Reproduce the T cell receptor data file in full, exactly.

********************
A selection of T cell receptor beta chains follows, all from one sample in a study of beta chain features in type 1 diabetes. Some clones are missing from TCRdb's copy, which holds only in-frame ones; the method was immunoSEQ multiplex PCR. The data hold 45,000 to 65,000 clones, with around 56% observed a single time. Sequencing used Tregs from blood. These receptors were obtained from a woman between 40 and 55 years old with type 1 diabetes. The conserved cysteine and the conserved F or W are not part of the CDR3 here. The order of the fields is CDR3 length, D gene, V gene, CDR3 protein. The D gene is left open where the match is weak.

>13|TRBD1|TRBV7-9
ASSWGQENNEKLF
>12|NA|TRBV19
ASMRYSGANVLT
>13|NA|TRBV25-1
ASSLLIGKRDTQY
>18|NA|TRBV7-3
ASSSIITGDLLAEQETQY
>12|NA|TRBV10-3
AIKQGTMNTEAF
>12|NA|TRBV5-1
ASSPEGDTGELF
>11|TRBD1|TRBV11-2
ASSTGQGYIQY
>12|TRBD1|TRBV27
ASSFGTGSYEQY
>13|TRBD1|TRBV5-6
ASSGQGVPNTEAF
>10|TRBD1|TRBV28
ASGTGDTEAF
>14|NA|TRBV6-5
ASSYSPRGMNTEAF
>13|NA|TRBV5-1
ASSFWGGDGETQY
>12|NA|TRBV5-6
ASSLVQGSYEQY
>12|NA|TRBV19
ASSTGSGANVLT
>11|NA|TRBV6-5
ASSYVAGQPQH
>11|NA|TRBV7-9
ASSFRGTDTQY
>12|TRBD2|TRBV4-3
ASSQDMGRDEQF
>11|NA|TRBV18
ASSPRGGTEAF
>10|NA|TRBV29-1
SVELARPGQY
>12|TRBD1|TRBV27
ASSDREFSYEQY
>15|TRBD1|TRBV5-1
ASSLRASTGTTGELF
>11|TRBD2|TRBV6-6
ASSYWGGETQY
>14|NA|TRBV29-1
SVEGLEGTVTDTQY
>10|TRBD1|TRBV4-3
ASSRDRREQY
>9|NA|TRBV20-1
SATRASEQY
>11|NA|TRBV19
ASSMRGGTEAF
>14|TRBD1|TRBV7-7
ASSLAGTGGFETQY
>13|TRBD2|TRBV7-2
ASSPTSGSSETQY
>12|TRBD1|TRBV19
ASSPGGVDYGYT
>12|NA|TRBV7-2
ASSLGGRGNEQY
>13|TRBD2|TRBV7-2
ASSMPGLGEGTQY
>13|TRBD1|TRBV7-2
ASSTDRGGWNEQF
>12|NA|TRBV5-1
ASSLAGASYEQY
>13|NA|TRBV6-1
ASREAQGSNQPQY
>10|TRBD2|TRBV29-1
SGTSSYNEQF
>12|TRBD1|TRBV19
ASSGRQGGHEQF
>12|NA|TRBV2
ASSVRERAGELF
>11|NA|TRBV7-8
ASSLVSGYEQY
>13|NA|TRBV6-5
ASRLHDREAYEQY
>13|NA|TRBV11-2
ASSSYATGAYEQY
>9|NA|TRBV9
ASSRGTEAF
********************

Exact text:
A selection of T cell receptor beta chains follows, all from one sample in a study of beta chain features in type 1 diabetes. Some clones are missing from TCRdb's copy, which holds only in-frame ones; the method was immunoSEQ multiplex PCR. The data hold 45,000 to 65,000 clones, with around 56% observed a single time. Sequencing used Tregs from blood. These receptors were obtained from a woman between 40 and 55 years old with type 1 diabetes. The conserved cysteine and the conserved F or W are not part of the CDR3 here. The order of the fields is CDR3 length, D gene, V gene, CDR3 protein. The D gene is left open where the match is weak.

>13|TRBD1|TRBV7-9
ASSWGQENNEKLF
>12|NA|TRBV19
ASMRYSGANVLT
>13|NA|TRBV25-1
ASSLLIGKRDTQY
>18|NA|TRBV7-3
ASSSIITGDLLAEQETQY
>12|NA|TRBV10-3
AIKQGTMNTEAF
>12|NA|TRBV5-1
ASSPEGDTGELF
>11|TRBD1|TRBV11-2
ASSTGQGYIQY
>12|TRBD1|TRBV27
ASSFGTGSYEQY
>13|TRBD1|TRBV5-6
ASSGQGVPNTEAF
>10|TRBD1|TRBV28
ASGTGDTEAF
>14|NA|TRBV6-5
ASSYSPRGMNTEAF
>13|NA|TRBV5-1
ASSFWGGDGETQY
>12|NA|TRBV5-6
ASSLVQGSYEQY
>12|NA|TRBV19
ASSTGSGANVLT
>11|NA|TRBV6-5
ASSYVAGQPQH
>11|NA|TRBV7-9
ASSFRGTDTQY
>12|TRBD2|TRBV4-3
ASSQDMGRDEQF
>11|NA|TRBV18
ASSPRGGTEAF
>10|NA|TRBV29-1
SVELARPGQY
>12|TRBD1|TRBV27
ASSDREFSYEQY
>15|TRBD1|TRBV5-1
ASSLRASTGTTGELF
>11|TRBD2|TRBV6-6
ASSYWGGETQY
>14|NA|TRBV29-1
SVEGLEGTVTDTQY
>10|TRBD1|TRBV4-3
ASSRDRREQY
>9|NA|TRBV20-1
SATRASEQY
>11|NA|TRBV19
ASSMRGGTEAF
>14|TRBD1|TRBV7-7
ASSLAGTGGFETQY
>13|TRBD2|TRBV7-2
ASSPTSGSSETQY
>12|TRBD1|TRBV19
ASSPGGVDYGYT
>12|NA|TRBV7-2
ASSLGGRGNEQY
>13|TRBD2|TRBV7-2
ASSMPGLGEGTQY
>13|TRBD1|TRBV7-2
ASSTDRGGWNEQF
>12|NA|TRBV5-1
ASSLAGASYEQY
>13|NA|TRBV6-1
ASREAQGSNQPQY
>10|TRBD2|TRBV29-1
SGTSSYNEQF
>12|TRBD1|TRBV19
ASSGRQGGHEQF
>12|NA|TRBV2
ASSVRERAGELF
>11|NA|TRBV7-8
ASSLVSGYEQY
>13|NA|TRBV6-5
ASRLHDREAYEQY
>13|NA|TRBV11-2
ASSSYATGAYEQY
>9|NA|TRBV9
ASSRGTEAF